PRINTER CLEANING PAGE : HOW TO CLEAN DIRTY WALLS
Printer Cleaning Page
- the act of making something clean; "he gave his shoes a good cleaning"
- make clean by removing dirt, filth, or unwanted substances from; "Clean the stove!"; "The dentist cleaned my teeth"
- (clean) free from dirt or impurities; or having clean habits; "children with clean shining faces"; "clean white shirts"; "clean dishes"; "a spotlessly clean house"; "cats are clean animals"
- Make (something or someone) free of dirt, marks, or mess, esp. by washing, wiping, or brushing
- Remove the innards of (fish or poultry) prior to cooking
- (computer science) an output device that prints the results of data processing
- a machine that prints
- A person whose job or business is commercial printing
- A machine for printing text or pictures onto paper, esp. one linked to a computer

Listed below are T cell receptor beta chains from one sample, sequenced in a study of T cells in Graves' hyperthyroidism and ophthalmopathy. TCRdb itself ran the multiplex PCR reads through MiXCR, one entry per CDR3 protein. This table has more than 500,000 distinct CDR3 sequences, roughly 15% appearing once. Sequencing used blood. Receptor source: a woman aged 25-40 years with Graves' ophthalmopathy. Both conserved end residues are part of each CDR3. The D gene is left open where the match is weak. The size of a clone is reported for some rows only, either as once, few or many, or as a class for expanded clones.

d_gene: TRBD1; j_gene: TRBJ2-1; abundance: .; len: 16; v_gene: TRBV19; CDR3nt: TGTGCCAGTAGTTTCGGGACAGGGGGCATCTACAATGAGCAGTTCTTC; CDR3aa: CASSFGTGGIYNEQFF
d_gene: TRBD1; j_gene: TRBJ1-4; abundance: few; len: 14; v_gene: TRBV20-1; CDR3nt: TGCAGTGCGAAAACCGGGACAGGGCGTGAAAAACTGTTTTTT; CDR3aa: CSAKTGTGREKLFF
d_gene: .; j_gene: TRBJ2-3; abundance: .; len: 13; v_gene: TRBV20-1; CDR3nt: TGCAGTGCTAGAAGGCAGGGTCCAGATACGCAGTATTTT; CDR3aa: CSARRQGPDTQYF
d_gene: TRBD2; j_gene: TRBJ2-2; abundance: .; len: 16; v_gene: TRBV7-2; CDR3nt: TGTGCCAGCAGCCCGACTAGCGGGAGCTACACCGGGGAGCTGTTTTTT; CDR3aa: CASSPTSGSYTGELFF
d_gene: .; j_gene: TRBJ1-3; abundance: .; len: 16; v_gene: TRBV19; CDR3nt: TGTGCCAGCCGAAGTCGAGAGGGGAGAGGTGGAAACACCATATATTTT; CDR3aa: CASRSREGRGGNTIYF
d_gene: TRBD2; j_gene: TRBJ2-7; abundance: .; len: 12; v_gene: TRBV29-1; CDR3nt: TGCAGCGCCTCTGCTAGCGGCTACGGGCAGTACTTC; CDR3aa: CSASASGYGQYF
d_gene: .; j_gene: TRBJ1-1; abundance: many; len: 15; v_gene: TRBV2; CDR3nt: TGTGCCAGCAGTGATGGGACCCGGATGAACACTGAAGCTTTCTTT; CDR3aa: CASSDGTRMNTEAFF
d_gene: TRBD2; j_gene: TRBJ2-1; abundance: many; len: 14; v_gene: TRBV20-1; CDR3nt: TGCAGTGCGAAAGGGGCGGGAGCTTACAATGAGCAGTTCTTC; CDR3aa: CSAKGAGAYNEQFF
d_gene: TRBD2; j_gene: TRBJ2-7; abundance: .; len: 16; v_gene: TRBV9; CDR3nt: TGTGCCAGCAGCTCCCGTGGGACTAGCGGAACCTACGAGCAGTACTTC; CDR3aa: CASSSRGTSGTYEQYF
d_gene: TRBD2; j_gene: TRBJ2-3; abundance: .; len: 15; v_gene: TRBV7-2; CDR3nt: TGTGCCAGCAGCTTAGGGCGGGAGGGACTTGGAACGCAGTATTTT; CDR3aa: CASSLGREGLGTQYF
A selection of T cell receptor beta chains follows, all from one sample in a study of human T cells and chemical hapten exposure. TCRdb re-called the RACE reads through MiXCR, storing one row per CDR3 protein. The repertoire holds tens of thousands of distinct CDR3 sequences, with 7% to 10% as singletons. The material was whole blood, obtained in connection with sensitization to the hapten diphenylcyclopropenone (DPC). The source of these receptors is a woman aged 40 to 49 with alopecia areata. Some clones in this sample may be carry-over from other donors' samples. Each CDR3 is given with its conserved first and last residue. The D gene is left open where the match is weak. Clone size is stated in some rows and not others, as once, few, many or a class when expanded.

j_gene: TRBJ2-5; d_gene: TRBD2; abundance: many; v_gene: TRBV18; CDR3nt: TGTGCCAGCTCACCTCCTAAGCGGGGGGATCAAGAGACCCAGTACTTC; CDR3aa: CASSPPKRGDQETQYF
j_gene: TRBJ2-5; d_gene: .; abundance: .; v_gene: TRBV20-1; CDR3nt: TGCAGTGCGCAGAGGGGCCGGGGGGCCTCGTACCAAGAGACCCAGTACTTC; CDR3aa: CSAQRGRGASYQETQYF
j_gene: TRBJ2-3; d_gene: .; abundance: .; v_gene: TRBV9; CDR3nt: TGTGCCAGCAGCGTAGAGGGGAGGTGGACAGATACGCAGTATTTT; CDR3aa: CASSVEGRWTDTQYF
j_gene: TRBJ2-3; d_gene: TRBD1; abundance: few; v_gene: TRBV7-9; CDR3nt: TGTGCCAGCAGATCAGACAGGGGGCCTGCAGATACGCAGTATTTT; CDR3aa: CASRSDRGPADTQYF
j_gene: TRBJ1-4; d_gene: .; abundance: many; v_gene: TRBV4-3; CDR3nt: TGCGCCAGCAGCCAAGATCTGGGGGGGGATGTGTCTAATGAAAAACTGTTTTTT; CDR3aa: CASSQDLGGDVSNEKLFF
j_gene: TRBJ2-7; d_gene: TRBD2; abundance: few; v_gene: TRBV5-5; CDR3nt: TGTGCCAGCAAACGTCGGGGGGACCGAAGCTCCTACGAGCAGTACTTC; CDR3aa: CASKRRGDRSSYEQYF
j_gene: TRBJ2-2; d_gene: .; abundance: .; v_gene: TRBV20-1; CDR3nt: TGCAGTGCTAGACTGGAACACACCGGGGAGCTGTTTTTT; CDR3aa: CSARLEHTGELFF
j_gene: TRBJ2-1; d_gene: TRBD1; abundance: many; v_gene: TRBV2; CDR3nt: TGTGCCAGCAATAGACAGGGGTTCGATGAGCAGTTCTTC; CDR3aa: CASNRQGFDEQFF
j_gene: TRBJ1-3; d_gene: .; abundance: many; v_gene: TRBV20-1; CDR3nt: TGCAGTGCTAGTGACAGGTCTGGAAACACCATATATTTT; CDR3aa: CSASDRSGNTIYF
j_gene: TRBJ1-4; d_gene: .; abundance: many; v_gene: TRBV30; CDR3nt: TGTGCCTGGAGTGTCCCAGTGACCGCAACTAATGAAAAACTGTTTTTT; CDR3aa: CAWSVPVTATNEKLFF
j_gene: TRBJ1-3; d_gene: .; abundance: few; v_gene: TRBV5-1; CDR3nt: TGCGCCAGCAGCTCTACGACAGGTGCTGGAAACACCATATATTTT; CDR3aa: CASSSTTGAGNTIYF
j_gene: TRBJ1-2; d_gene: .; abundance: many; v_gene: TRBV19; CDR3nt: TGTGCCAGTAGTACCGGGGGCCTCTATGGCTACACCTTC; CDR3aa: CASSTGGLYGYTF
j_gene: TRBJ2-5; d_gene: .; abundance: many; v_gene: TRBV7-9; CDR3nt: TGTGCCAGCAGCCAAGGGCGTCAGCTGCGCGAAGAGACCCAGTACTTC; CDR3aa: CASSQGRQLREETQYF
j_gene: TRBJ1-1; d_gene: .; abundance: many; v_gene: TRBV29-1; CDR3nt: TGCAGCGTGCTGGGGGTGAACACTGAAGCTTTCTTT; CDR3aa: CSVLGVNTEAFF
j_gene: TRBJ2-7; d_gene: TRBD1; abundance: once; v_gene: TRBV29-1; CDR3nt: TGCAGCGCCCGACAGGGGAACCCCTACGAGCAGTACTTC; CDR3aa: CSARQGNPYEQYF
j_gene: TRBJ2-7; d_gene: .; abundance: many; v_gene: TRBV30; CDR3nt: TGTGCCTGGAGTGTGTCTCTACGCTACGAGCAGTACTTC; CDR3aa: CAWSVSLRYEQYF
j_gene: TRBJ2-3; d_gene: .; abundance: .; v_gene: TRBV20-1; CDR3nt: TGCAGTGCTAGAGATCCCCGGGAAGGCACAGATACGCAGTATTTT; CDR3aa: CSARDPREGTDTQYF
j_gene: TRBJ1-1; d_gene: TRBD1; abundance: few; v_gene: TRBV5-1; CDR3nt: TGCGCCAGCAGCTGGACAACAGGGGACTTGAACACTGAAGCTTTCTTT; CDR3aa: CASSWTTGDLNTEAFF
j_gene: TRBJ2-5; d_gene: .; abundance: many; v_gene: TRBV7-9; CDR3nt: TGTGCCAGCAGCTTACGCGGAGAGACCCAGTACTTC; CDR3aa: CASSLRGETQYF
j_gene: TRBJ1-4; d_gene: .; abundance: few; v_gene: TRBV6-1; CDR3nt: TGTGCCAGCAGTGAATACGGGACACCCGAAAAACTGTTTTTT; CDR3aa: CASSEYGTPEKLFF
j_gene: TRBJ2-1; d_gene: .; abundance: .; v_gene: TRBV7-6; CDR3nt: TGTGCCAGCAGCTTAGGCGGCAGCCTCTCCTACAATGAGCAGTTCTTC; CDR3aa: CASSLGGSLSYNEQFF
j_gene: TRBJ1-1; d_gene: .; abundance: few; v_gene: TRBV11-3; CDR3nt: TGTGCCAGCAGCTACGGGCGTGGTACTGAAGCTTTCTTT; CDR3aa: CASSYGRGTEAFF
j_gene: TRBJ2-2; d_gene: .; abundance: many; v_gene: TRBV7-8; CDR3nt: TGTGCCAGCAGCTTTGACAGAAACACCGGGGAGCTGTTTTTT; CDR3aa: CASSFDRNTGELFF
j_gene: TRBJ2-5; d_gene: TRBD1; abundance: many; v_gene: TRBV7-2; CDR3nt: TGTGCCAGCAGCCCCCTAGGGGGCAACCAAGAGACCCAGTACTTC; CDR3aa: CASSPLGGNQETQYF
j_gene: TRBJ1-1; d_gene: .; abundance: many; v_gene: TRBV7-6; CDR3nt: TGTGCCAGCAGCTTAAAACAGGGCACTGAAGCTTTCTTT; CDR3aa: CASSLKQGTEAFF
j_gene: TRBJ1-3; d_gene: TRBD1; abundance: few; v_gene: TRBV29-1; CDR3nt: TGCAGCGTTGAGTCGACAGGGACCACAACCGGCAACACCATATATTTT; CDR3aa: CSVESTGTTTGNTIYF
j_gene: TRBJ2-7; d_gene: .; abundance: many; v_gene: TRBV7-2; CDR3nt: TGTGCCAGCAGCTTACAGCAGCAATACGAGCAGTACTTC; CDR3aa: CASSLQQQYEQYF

- someone whose occupation is printing
- A young boy attending a bride at a wedding
- A young person, usually in uniform, employed in a hotel or other establishment to run errands, open doors, etc
- contact, as with a pager or by calling somebody's name over a P.A. system
- A boy in training for knighthood, ranking next below a squire in the personal service of a knight
- one side of one leaf (of a book or magazine or newspaper or letter etc.) or the written or pictorial matter it contains
- English industrialist who pioneered in the design and manufacture of aircraft (1885-1962)
Page: Book 2 of the Protector of the Small Quartet
Keladry of Mindalen, the first girl to train as a knight since Alanna, is officially a page
now, but she's got three more years before she'll be a squire. And those three years are not going to be easy. Kel has to stand up against bullying boys, cruel older sisters, and, as always, the training master, Lord Wyldon!
From the Hardcover edition.
As the only female page